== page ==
HYATTSVILLE – With major revenues in the city general fund expected to increase in the coming year, the city of Hyattsville is preparing to also increase spending in both its general operating and capital improvements funds. The mayor and council met on Feb. 24 to read and discuss the fiscal year 2017 draft budget created […]
HYATTSVILLE – With major revenues in the city general fund expected to increase in the coming year, the city of Hyattsville is preparing to also increase spending in both its general operating and capital improvements funds.
The mayor and council met on Feb. 24 to read and discuss the fiscal year 2017 draft budget created by the city staff and administration, who considered input gathered from the council and community over the previous work sessions.
Tracey Nicholson, the city administrator, presented the budget to the council and said the budget will establish the quality and quantity of services the city will deliver.
“The annual budget helps establish the quality and quantity of services and programs initiated by the city,” she said. “This document was compiled based on the mayor and council’s priorities, resident input received from surveys and other medium and staff recommendations.”
City staff is proposing a general fund budget of $17.23 million and a capital improvements fund of $7.2 million. These represent a 4 percent and 17.2 percent increase from 2016, respectively. The approved fiscal year 2016 general fund budget was $16.5 million.
The special revenue fund is also expected to increase, while scheduled debt service payments will remain the same at $1.5 million, as the city has acquired no new debt.
According to city budget documents and Nicholson, revenue to the general fund is expected to increase significantly.
“Real property taxes are projected to be $11 million, which is an increase of 4.4 percent over last year. Personal property taxes are projected to generate $584,000, which is a 5.9 percent increase over last year,” Nicholson said.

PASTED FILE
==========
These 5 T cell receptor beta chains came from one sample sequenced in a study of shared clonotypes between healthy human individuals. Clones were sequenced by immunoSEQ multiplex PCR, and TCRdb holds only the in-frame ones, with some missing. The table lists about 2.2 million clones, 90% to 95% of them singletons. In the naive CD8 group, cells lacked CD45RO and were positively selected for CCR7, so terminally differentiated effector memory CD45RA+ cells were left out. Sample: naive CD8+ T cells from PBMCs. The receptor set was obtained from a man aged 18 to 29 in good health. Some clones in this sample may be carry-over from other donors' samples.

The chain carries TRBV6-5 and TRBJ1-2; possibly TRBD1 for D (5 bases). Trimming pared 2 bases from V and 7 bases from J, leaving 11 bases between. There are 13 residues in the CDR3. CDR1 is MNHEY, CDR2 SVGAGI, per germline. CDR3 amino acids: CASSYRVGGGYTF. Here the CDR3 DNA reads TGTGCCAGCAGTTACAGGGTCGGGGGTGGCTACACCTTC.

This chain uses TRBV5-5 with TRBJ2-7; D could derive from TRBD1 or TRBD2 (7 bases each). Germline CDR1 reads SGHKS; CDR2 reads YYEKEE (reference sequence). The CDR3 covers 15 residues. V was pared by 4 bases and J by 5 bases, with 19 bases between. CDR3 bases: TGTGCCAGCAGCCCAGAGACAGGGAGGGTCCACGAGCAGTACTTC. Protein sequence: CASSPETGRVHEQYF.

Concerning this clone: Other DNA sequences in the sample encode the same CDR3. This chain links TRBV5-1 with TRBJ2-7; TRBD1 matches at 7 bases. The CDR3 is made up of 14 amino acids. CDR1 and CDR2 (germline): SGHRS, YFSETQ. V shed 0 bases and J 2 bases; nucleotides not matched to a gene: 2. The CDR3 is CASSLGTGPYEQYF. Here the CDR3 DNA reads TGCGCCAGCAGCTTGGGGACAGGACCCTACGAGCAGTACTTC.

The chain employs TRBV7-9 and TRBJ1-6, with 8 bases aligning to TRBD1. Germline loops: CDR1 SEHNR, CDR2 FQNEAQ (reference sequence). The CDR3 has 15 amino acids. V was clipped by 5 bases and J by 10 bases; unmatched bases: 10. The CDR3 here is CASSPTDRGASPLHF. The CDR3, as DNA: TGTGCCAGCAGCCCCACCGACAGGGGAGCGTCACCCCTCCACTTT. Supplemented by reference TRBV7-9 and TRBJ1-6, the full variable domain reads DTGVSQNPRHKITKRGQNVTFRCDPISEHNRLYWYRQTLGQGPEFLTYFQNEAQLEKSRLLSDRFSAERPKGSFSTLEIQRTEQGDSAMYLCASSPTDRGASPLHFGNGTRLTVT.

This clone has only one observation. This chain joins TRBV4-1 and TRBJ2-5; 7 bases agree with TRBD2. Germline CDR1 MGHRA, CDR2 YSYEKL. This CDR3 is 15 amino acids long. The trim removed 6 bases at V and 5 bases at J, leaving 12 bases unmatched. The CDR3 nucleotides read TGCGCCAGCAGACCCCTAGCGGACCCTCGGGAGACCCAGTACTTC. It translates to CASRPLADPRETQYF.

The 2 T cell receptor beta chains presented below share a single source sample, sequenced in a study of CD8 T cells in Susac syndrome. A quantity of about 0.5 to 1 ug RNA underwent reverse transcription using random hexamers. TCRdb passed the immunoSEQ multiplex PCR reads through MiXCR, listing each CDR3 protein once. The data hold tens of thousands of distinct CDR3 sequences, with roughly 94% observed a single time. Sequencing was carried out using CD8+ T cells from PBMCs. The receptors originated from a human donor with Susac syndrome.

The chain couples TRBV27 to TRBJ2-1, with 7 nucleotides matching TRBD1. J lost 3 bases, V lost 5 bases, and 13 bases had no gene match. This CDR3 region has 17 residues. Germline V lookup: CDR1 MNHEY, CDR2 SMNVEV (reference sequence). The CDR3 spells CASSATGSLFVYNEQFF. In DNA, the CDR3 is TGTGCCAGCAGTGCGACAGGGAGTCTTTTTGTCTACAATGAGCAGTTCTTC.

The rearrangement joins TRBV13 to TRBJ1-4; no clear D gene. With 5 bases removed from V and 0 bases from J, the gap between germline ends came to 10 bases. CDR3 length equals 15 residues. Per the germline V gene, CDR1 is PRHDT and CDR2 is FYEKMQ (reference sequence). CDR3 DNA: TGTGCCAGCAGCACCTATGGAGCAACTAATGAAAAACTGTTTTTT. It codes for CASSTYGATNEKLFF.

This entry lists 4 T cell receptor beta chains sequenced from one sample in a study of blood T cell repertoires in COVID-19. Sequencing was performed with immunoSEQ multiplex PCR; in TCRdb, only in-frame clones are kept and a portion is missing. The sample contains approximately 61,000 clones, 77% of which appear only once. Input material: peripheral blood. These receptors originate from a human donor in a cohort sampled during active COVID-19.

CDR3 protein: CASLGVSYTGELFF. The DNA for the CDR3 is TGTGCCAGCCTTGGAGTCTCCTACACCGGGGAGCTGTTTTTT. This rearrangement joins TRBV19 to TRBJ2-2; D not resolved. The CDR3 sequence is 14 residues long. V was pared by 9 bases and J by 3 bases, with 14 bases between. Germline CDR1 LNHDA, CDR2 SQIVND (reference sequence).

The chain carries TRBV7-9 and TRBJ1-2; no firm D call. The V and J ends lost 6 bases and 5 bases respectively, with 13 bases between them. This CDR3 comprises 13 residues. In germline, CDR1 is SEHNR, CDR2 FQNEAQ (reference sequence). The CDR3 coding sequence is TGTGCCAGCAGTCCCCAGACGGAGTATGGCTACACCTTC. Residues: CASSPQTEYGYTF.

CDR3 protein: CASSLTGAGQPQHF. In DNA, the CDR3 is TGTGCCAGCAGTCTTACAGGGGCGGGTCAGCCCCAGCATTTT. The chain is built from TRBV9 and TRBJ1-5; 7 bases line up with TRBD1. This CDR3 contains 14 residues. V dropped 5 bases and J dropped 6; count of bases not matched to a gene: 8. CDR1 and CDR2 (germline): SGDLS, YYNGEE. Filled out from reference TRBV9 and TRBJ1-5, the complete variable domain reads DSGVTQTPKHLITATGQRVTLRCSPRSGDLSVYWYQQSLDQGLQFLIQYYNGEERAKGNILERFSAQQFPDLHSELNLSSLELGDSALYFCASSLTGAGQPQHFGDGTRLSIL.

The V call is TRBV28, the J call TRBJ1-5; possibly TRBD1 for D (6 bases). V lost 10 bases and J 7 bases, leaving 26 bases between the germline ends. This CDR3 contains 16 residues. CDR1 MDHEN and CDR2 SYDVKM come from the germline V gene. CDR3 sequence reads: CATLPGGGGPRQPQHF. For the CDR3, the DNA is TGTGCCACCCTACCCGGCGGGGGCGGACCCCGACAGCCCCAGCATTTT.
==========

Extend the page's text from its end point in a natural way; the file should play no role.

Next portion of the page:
City income tax revenue is also projected to increase by 2.9 percent.
Some increases to the draft budget over last year include the addition of $10,000 for the school grant program, an increase in salaries, money for planned sidewalk installations, vehicle purchases and additional staffing requests, including two new full-time positions and one part-time.
Ron Brooks, the city treasurer, said the budget is a working document, which will be continually molded. The draft document presented at the Feb. 24 meeting is preliminary and will be up for discussion at the coming council work sessions.
“We are presenting a budget that has an operating shortfall of right around $400,000, which means again another year where we would be pulling down on our carry forward balance,” he said.
Currently, the city’s fund balance is approximately $9.3 million. With the adjustment made to accommodate the shortfall, the fund would continue forward at $8.8 million.
While the continuation of using the fund balance worried some council members, since the budget is just in the beginning stages and the draft was given to the members just that day, the council agreed to go further in-depth at the next work session.
The council will meet on March 7 for a regular meeting and on March 16 for a public hearing on the budget. The public hearing beings at 7 pm.